Disability workers feel their employer’s safety protocols have been inadequate to protect them against COVID-19 and that the sector is being “dangerously overlooked” in the pandemic response.
The findings are contained in a report by researchers from the UNSW Social Policy Research Centre who surveyed 2,341 disability workers in March.
They included workers in a range of disability service settings, as well as those delivering home care, community access and day programs, and advocacy and mental and allied health.
Researcher Natasha Cortis says the report highlights how pre-existing structural problems with the NDIS have exacerbated the vulnerability of disability services in a pandemic.
“For example, the way working time is organised, many staff have to work across locations or employers in order to earn a living wage,” she told Government News.
“This raises risks of spreading the virus, or any infection.
“High use of casuals means staff without sick leave may find it difficult to self-isolate.
” Workers are also stretched for time on their shifts and thinly resourced in terms of staff numbers, so didn’t feel they have resources to do the additional tasks needed to support people with disability to adjust to social distancing arrangements”.
Sector in need of more support
It found workers were concerned about a lack of planning and were dealing with an urgent shortage of PPE for staff and clients.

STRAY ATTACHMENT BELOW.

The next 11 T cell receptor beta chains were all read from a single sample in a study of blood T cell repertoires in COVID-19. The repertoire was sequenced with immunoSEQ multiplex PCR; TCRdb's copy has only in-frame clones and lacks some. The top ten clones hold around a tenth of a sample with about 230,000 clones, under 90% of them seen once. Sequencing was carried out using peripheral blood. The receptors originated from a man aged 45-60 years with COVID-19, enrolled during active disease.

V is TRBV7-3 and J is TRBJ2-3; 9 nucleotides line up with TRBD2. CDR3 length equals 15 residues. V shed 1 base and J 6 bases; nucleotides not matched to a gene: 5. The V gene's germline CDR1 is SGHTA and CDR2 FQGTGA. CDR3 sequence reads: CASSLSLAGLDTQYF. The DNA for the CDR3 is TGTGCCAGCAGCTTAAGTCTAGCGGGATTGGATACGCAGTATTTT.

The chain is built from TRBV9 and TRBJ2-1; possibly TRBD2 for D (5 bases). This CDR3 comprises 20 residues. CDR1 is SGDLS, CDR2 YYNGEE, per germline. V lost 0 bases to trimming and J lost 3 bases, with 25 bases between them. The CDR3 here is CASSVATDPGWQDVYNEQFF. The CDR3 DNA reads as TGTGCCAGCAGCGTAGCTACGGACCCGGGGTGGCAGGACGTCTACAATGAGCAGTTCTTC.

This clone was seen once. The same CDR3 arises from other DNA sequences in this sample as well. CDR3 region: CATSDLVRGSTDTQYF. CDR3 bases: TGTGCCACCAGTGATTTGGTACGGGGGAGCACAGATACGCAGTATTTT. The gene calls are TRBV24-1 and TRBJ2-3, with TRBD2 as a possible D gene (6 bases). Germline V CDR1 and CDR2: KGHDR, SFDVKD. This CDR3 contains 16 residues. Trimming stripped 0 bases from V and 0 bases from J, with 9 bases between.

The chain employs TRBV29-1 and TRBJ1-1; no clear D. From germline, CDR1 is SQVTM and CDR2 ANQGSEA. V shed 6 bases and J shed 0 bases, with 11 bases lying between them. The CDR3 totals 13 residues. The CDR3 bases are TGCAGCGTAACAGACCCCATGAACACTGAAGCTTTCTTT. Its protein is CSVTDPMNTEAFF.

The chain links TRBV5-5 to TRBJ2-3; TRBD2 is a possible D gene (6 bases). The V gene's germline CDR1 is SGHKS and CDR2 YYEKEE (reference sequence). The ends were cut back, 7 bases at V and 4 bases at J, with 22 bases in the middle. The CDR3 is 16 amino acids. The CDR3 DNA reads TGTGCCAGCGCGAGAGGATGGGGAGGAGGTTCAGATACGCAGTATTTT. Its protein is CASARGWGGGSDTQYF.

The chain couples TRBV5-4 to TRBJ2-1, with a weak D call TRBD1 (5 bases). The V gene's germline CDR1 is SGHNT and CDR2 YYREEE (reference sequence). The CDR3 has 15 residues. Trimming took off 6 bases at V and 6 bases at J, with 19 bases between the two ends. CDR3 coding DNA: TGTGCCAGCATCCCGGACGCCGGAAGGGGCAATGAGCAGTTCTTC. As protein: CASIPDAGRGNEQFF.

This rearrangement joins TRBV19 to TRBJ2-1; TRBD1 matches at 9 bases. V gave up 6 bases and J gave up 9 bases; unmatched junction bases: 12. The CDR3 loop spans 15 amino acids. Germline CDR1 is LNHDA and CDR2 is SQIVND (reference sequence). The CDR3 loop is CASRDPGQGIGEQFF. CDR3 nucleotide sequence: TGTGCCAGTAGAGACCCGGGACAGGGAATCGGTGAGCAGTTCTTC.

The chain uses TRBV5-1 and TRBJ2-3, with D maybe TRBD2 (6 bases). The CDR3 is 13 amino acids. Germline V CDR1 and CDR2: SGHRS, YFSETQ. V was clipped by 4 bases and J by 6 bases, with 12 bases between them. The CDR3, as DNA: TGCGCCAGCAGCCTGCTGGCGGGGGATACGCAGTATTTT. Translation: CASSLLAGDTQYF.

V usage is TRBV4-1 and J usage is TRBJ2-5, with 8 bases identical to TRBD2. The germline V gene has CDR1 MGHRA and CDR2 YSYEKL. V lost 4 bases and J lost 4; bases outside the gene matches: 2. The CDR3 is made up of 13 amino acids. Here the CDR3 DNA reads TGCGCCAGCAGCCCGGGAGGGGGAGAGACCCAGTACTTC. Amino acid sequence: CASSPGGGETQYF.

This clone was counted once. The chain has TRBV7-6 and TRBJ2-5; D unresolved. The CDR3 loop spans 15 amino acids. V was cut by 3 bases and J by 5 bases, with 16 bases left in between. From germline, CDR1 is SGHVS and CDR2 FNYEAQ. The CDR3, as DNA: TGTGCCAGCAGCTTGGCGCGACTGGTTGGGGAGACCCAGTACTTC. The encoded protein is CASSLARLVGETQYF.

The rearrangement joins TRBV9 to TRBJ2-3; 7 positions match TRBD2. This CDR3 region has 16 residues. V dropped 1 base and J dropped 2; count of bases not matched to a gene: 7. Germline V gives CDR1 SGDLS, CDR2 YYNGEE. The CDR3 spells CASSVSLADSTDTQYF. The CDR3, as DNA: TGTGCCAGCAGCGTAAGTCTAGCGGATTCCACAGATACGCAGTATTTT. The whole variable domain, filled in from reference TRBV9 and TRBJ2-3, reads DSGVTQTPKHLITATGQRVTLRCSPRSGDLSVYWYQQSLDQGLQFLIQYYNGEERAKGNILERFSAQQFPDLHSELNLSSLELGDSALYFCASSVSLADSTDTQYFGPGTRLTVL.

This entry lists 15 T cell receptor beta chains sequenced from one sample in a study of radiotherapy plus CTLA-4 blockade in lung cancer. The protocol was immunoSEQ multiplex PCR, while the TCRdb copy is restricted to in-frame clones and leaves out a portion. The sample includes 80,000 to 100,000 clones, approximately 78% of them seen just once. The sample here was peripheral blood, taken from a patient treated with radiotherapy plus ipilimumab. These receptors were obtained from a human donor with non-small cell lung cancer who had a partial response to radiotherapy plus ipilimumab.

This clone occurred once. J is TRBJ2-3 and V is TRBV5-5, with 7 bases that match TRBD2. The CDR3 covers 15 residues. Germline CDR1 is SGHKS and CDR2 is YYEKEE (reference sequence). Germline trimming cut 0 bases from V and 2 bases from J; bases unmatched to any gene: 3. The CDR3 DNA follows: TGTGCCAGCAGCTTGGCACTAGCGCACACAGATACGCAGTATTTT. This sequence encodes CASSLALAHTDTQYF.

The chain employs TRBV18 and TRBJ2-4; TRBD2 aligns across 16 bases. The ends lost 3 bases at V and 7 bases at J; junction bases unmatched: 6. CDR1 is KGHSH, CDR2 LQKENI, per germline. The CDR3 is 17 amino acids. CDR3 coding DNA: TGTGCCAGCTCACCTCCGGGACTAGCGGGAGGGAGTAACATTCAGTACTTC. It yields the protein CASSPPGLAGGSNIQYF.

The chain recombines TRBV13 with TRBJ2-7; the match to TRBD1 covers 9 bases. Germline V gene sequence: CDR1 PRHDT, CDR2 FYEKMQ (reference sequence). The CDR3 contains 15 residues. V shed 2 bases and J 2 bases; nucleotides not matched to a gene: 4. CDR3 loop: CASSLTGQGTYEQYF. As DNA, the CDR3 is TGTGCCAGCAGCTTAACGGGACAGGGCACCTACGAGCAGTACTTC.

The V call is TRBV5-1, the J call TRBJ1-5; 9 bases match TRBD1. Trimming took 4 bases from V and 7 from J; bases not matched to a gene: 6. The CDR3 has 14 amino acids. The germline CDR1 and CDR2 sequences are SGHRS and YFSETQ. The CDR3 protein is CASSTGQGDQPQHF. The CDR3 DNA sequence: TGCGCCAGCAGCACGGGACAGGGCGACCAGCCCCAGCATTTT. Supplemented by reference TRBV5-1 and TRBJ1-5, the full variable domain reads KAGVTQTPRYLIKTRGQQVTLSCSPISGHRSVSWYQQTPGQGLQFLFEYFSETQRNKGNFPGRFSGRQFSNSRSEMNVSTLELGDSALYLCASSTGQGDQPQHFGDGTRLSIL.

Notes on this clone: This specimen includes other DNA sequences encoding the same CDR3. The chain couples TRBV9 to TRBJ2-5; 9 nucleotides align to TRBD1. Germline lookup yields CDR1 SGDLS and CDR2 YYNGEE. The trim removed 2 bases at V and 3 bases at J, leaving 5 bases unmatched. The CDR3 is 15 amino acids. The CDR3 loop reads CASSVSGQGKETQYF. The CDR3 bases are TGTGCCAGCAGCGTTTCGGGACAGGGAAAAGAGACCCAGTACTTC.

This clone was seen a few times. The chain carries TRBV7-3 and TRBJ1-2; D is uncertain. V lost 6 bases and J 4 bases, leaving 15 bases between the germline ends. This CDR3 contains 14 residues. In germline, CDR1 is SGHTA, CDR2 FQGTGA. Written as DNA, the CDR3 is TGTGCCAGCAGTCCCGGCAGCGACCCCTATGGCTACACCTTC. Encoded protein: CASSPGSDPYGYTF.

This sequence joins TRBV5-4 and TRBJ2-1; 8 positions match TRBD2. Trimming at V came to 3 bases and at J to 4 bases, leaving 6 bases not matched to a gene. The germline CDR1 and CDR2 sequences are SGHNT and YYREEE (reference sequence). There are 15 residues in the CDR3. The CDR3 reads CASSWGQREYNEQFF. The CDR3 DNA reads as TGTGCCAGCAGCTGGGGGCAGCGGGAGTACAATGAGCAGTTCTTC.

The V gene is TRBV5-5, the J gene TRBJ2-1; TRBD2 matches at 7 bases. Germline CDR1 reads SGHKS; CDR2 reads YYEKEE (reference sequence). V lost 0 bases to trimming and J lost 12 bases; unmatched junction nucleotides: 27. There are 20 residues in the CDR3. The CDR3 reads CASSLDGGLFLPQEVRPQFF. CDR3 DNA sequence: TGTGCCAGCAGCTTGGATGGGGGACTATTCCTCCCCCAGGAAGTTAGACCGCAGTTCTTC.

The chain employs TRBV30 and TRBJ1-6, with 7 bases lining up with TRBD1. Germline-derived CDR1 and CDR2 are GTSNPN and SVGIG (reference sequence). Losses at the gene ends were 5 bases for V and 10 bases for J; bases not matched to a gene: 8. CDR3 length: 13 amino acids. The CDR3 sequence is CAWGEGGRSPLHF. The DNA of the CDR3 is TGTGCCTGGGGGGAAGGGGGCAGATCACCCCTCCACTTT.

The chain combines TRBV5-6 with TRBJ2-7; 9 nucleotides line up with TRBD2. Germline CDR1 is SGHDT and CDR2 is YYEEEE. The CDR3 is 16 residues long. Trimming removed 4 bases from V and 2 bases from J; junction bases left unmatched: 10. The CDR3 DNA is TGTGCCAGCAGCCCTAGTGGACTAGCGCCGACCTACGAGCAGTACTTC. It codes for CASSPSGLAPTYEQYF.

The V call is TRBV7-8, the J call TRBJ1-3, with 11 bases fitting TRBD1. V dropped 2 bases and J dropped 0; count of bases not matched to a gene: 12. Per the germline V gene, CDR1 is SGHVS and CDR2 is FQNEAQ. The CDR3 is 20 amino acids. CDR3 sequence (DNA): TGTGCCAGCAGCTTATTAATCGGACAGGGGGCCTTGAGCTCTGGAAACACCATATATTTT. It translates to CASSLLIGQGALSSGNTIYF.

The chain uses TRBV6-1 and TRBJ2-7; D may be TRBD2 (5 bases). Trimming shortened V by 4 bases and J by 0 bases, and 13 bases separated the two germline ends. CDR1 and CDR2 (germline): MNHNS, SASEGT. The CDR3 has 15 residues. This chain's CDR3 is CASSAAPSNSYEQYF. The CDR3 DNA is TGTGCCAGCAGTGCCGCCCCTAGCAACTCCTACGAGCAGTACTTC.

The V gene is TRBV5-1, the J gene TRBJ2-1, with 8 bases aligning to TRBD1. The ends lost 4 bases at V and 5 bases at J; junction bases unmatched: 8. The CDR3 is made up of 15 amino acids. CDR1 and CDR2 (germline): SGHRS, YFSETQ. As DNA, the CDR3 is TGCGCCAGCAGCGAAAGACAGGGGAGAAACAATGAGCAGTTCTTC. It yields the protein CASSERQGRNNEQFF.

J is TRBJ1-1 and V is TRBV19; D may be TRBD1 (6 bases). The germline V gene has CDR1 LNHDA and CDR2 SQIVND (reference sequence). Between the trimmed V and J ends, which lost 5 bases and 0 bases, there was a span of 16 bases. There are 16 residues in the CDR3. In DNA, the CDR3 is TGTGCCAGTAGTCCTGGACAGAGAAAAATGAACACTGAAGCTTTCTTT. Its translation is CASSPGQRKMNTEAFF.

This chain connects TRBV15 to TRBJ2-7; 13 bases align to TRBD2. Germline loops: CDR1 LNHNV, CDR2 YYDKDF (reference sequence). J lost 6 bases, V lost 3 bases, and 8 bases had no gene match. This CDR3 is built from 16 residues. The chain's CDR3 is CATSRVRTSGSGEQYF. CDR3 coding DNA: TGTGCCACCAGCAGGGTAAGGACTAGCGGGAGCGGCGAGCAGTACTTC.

One respondent compared going to work to a game of Russian roulette.
“Since the arrival of COVID19 … every time I head to work it feels like Russian Roulette,” the worker said.
“Knowing that there are not guidelines re an outbreak of the disease in the houses, and knowing how vulnerable some of the clients and staff are is terrifying”.
There were also concerns about continuing day programs and community access activities, as well as group homes remaining open.
Respondents also worried about additional workloads or potential loss of jobs.
“Staff are not allowed to come to work if they feel slightly unwell, so we are shorter still,” one respondent said.
“It is putting even more pressure on the same few staffing group.”
‘Massive’ increase in risk
Dr Cortis said the findings highlighted that decent pay and working conditions were essential for an effective response to a pandemic .
“Longer term, the way work is organised needs rethinking so that staff don’t have to be so thinly spread across sites and employers in order to make a living, and so that more staff have access to sick leave so can feel secure when they self-isolate,” she said.
Unions representing disability workers, who commissioned the report, seized on it to call for more support and certainty for the sector.
“There has rightly been emphasis on the impact of COVID-19 on health sector workers generally, but a severe lack of attention and support for disability support workers, and this must change,” HSU National Secretary Lloyd Williams said.
UWU National Director Demi Pnevmatikos said the fee-for service NDIS model had left workers feeling underequipped and overlooked.
“The key findings including lack of PPE, concerns around safety protocols and risks, and workload issues must spur action to assist this vital workforce during the coronavirus crisis,” he said.
ASU national secretary Robert Potter said NDIS workers were at the front line of the national COVID-19 response and were unable to work from home or shelter in place.
“This threat of COVID-19 is real for them. Many NDIS workers are feeling incredibly anxious about the risk of COVID-19 to themselves, their families, their colleagues and importantly the people that they support,” he said.
It comes as the Fair Work Commission on Monday began hearing an application by unions to pay a temporary COVID-19 allowance to disability workers.